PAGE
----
The big-scale VR project is impressive, but does it represent a step forward for the medium?

Carne y arena

Screen was among the first press in Cannes to experience four-time Oscar-winner Alejandro González Iñárritu’s virtual reality installation Carne y Arena (Virtually Present, Physically Invisible), which is the first VR project to play in the festival’s Official Selection.

Housed in a hangar at a nearby airfield, the six-and-a-half minute experience places the viewer into the virtual shoes of a migrant attempting to cross the border from Mexico into the US. It’s impressive, in terms of scale and technology, and immersive, fully encapsulating the user in the dramatic plight.

It plays here in Cannes until May 28 before moving to the Fondazione Prada art institution (who financially backed the installation with Legendary Entertainment) in Milan from June until December 2017. The Revenant producer Mary Parent and immersive entertainment studio ILMxLAB worked on the project.

When placed in contrast with the usual Cannes screening experience of sitting in a darkened room, staring up at a large screen, many will find the Carne y Arena a refreshing change to their routine.

The user initially enters a prison-like waiting area, where they are kept in isolation for up to 10 minutes and asked to remove their shoes and socks before being ushered into the main staging area by a siren and accompanying flashing red light.

Inside, where the ground is covered in coarse sand, the user dons an Oculus Rift headset, headphones, and a computer cleverly disguised in a rucksack, before being transported to a desert landscape. The arena is mapped by the VR technology, allowing the user free movement around the space.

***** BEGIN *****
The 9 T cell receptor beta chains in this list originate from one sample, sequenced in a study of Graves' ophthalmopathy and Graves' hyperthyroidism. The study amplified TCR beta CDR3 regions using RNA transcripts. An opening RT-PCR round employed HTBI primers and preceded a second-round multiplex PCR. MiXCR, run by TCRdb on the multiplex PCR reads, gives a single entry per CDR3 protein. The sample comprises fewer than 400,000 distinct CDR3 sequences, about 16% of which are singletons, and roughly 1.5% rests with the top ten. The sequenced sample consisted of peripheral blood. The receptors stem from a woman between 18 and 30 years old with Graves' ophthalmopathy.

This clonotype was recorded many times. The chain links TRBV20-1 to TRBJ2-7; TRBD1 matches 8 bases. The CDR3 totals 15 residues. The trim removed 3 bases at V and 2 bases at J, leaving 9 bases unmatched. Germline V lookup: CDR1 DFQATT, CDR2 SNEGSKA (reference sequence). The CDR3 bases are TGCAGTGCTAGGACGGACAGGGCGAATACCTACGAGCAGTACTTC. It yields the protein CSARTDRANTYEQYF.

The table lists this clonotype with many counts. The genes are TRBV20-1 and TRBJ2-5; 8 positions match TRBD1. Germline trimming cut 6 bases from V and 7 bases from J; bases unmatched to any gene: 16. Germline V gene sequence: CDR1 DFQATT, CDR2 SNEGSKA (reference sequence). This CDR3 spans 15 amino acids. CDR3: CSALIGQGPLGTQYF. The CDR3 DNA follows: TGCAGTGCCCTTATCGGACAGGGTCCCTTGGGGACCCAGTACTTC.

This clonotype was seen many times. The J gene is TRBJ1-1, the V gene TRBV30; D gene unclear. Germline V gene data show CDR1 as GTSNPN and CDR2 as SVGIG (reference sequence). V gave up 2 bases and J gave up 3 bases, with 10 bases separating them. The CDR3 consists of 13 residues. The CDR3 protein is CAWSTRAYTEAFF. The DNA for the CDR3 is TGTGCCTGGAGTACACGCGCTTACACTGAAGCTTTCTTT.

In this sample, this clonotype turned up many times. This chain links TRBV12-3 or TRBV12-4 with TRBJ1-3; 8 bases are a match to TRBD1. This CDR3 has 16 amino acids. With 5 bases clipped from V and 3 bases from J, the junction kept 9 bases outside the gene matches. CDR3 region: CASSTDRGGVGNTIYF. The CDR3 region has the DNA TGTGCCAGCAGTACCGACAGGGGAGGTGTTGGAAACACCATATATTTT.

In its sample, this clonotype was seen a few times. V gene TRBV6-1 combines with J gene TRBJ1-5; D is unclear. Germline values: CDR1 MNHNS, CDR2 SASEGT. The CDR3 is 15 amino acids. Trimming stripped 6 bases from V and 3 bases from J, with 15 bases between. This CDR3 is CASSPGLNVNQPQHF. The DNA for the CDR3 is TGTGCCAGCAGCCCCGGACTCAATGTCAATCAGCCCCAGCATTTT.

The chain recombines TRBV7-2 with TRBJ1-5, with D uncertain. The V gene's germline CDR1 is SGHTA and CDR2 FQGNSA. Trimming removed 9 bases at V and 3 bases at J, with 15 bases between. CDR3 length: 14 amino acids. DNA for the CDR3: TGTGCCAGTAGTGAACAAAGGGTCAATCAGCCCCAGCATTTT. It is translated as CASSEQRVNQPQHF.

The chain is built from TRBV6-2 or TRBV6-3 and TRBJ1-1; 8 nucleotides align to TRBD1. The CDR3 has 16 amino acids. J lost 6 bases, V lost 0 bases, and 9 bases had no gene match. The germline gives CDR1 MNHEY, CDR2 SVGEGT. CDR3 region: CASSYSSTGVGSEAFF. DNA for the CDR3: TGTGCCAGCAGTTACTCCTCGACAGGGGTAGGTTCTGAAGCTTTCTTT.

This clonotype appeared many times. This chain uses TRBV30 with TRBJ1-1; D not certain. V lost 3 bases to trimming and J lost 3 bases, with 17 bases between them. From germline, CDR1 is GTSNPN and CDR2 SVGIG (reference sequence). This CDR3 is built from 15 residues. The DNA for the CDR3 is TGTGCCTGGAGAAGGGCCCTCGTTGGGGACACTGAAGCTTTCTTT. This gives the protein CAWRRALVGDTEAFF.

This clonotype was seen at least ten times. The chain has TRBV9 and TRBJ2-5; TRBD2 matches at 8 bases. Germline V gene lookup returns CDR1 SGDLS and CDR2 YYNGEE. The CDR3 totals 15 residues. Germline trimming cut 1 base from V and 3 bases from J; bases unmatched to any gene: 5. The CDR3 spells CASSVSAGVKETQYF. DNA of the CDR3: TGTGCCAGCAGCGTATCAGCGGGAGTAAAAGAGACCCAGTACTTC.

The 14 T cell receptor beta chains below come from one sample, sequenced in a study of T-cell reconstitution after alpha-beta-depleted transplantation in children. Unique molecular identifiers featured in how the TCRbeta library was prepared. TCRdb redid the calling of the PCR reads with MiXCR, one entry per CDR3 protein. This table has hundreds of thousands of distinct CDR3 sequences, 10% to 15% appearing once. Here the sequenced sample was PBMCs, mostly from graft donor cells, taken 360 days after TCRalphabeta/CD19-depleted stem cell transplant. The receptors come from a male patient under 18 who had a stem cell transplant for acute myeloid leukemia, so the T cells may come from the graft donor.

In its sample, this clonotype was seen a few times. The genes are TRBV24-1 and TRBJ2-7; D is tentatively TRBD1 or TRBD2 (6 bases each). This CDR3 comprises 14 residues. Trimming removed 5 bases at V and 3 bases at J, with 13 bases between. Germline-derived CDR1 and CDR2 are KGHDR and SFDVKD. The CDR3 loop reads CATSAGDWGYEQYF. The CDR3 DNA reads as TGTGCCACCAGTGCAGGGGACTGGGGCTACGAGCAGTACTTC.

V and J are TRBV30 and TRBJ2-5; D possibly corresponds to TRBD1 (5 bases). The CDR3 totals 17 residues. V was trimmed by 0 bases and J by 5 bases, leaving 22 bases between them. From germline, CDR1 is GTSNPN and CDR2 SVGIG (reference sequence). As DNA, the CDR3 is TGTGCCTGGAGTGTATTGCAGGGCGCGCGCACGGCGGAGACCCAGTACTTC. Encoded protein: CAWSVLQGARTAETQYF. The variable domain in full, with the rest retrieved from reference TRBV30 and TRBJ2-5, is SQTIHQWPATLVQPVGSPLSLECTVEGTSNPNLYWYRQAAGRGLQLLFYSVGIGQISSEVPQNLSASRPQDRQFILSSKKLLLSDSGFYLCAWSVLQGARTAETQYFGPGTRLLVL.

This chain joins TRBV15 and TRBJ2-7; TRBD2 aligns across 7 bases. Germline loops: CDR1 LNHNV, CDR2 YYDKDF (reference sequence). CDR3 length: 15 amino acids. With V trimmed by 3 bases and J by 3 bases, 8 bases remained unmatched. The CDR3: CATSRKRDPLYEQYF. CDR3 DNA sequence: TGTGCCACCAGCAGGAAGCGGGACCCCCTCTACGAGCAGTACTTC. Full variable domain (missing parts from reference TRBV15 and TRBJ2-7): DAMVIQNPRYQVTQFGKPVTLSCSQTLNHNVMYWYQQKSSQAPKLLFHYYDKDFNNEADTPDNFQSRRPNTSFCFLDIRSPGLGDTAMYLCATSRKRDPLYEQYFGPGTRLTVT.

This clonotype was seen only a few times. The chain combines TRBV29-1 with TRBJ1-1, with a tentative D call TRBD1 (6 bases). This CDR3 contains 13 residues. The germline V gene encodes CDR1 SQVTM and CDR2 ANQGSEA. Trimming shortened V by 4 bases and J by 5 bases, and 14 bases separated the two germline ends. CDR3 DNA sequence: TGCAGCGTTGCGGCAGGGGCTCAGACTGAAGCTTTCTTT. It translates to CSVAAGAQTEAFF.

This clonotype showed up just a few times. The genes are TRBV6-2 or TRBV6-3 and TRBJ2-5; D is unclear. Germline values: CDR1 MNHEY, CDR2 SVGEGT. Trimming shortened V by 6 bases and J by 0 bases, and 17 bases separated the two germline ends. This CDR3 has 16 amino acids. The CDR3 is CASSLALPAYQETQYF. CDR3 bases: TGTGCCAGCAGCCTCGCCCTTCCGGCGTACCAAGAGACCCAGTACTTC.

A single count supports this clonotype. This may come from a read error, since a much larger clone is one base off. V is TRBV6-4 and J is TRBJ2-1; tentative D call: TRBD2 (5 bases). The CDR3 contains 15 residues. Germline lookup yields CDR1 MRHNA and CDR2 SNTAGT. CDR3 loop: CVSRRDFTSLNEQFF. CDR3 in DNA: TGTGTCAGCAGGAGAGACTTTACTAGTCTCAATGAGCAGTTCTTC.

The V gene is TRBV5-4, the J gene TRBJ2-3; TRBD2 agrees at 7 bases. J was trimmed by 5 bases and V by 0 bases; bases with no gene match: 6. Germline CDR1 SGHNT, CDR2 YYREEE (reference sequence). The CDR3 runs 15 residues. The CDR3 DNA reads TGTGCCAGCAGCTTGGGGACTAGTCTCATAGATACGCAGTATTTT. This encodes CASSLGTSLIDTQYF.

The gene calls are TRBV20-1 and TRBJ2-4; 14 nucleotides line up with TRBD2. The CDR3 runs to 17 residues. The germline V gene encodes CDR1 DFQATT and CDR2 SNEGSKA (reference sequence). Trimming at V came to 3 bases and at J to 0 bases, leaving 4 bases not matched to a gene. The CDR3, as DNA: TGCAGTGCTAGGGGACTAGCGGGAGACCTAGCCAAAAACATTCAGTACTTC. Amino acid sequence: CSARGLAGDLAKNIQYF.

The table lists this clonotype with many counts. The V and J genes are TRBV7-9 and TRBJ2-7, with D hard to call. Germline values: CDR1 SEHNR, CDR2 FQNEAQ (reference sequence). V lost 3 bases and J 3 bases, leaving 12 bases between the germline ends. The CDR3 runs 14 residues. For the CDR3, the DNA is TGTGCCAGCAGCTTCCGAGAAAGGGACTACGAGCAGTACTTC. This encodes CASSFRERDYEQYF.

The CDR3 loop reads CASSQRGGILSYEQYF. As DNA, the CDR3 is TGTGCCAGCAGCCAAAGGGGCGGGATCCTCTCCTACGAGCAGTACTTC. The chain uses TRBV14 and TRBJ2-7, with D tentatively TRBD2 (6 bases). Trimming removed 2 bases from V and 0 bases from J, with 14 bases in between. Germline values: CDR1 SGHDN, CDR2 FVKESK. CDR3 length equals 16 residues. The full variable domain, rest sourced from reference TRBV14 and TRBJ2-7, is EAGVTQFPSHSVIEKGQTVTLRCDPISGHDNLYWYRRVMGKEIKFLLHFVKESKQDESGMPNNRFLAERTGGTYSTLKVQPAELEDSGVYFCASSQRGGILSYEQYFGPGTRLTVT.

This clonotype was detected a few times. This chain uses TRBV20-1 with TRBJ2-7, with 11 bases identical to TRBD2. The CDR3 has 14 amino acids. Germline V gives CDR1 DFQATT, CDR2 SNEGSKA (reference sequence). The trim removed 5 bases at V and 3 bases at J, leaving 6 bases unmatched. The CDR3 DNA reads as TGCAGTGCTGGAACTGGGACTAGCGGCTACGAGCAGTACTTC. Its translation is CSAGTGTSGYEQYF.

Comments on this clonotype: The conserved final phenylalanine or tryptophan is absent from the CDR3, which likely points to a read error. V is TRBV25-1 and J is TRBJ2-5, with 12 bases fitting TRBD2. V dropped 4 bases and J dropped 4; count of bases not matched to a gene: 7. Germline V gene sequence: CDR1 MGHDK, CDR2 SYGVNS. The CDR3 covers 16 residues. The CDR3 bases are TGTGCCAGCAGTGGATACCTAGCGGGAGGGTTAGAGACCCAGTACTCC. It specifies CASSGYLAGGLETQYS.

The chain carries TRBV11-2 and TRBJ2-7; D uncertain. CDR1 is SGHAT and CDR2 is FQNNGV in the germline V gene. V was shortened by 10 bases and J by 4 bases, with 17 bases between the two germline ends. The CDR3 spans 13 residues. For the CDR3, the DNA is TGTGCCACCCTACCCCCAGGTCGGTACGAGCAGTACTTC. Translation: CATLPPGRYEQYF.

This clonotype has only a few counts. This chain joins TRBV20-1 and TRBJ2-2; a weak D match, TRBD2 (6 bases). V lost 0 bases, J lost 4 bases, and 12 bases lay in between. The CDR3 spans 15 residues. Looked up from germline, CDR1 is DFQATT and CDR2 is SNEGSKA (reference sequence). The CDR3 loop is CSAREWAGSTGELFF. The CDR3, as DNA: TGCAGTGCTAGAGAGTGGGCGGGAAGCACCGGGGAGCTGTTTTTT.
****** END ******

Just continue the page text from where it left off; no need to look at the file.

There, they join a group of migrants attempting to cross the border into the US, evading border patrol and battling with the elements along the way.

Director Iñárritu says he has been working on the experience for several years, “During the past four years in which this project has been growing in my mind, I had the privilege of meeting and interviewing many Mexican and Central American refugees.”

He also reveals that the characters in the piece are played by people who have genuinely been through those experiences, “Their life stories haunted me, so I invited some of them to collaborate with me in the project.

“My intention was to experiment with VR technology to explore the human condition in an attempt to break the dictatorship of the frame - within which things are just observed - and claim the space to allow the visitor to go through a direct experience walking in the immigrants’ feet, under their skin, and into their hearts.”

Carne y arena

The experience

While the staging of Carne y Arena is inarguably impressive, and the visuals shot by regular Iñárritu collaborator Emmanuel Lubezki are gorgeous, in comparison with other high-end VR projects around it comes up slightly short.

The shortfall is its interactivity. At first, the viewer wanders around the terrain and approaches the various characters on screen, but when it becomes apparent that this is a passive experience, the user feels like an invisible entity and instead of participating, merely sits back and lets events unfold in front of them.

A surprise, fleeting moment of interactivity with a police officer towards the end provides a brief moment of elevated immersion, but only serves as a reminder that the entire project is lacking depth of user experience.

As the VR debate about whether the medium sits more comfortably in the realm of films or games continues to rage, Carne y Arena sets out its stall as a spectator experience more closely aligned to film, but closest to an art installation. It’s upcoming residence at the art institution in Milan feels like a natural fit.

The project has artistry, no doubt injected by the auteur hand of Iñárritu, but it has extremely limited commercial potential due to the large-scale nature of the installation and the fact that only one user can experience it at a time.

Carne y Arena is a well-made VR project about a worthy cause, but the emerging medium still has strides to make before it will feel truly embedded in the Cannes programme.